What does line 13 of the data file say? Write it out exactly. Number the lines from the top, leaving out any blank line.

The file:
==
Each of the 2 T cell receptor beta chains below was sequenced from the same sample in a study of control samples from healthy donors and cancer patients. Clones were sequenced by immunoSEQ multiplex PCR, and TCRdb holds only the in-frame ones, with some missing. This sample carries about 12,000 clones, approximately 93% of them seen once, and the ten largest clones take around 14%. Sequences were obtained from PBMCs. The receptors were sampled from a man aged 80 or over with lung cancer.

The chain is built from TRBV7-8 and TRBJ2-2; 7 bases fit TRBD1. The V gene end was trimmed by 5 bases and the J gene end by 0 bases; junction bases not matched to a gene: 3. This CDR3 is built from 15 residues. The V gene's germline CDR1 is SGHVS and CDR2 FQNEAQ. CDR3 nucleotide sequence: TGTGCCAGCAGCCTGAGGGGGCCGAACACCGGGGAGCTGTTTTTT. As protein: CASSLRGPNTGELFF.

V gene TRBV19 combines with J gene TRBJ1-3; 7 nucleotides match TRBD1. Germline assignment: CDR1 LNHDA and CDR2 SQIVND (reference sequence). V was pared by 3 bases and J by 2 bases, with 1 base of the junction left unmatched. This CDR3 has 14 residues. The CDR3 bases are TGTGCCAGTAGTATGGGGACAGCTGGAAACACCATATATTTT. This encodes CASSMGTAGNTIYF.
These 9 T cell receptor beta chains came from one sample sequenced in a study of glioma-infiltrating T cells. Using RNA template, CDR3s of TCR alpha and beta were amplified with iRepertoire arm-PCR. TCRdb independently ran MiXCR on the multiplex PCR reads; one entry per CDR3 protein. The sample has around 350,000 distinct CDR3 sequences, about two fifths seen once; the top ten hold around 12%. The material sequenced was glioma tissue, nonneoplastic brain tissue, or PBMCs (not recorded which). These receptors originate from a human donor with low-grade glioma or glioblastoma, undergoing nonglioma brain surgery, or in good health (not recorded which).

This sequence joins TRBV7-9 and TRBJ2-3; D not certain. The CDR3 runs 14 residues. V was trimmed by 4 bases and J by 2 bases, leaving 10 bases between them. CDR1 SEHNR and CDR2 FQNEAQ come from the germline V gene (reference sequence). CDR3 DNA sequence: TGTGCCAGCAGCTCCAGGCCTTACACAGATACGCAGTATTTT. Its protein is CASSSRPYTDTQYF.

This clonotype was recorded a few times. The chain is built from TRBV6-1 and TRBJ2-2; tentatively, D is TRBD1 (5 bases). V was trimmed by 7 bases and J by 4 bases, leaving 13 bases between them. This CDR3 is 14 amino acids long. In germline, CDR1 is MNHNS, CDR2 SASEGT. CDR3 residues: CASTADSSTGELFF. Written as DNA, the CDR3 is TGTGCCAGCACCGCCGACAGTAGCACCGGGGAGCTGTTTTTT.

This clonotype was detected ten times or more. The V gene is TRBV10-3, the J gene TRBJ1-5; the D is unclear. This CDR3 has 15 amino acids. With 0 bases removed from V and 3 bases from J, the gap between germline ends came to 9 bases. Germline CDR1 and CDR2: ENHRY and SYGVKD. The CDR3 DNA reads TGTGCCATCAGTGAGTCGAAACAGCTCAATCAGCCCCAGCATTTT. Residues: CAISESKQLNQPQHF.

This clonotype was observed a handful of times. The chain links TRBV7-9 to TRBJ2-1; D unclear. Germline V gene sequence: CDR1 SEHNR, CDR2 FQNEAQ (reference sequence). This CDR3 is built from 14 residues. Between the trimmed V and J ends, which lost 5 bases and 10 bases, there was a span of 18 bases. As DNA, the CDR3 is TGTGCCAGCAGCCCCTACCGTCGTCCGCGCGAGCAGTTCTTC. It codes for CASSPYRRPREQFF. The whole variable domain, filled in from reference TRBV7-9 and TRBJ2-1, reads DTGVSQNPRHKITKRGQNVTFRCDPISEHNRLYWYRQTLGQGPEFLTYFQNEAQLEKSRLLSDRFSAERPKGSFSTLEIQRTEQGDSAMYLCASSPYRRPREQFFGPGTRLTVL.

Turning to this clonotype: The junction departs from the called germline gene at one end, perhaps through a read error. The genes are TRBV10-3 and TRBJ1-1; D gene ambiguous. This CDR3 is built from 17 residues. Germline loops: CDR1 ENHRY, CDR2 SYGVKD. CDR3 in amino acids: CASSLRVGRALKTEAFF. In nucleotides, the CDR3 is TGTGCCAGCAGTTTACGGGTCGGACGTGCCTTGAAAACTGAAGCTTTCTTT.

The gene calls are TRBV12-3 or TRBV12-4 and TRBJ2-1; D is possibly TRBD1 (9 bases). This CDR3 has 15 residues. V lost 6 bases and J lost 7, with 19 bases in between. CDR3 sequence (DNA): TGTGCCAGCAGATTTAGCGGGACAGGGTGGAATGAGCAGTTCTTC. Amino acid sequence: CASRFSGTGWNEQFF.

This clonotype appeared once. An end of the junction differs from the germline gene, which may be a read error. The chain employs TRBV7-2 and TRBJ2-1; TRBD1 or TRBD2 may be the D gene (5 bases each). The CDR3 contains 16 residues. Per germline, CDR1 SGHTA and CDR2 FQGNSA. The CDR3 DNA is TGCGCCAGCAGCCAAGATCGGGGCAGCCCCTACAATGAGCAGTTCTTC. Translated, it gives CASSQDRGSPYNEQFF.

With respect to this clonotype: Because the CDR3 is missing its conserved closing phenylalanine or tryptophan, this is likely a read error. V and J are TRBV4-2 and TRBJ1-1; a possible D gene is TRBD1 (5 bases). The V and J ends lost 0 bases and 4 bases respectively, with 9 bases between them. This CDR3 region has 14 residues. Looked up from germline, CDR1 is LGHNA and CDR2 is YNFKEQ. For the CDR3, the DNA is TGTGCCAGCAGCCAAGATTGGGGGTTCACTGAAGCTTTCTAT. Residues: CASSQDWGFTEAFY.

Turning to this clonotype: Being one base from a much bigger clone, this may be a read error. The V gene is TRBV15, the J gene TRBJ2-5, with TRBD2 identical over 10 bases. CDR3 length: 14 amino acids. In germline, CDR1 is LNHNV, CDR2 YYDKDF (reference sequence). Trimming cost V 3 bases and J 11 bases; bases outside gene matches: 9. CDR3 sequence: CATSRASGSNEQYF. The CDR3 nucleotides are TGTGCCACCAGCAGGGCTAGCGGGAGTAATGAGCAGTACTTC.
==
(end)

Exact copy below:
Turning to this clonotype: Being one base from a much bigger clone, this may be a read error. The V gene is TRBV15, the J gene TRBJ2-5, with TRBD2 identical over 10 bases. CDR3 length: 14 amino acids. In germline, CDR1 is LNHNV, CDR2 YYDKDF (reference sequence). Trimming cost V 3 bases and J 11 bases; bases outside gene matches: 9. CDR3 sequence: CATSRASGSNEQYF. The CDR3 nucleotides are TGTGCCACCAGCAGGGCTAGCGGGAGTAATGAGCAGTACTTC.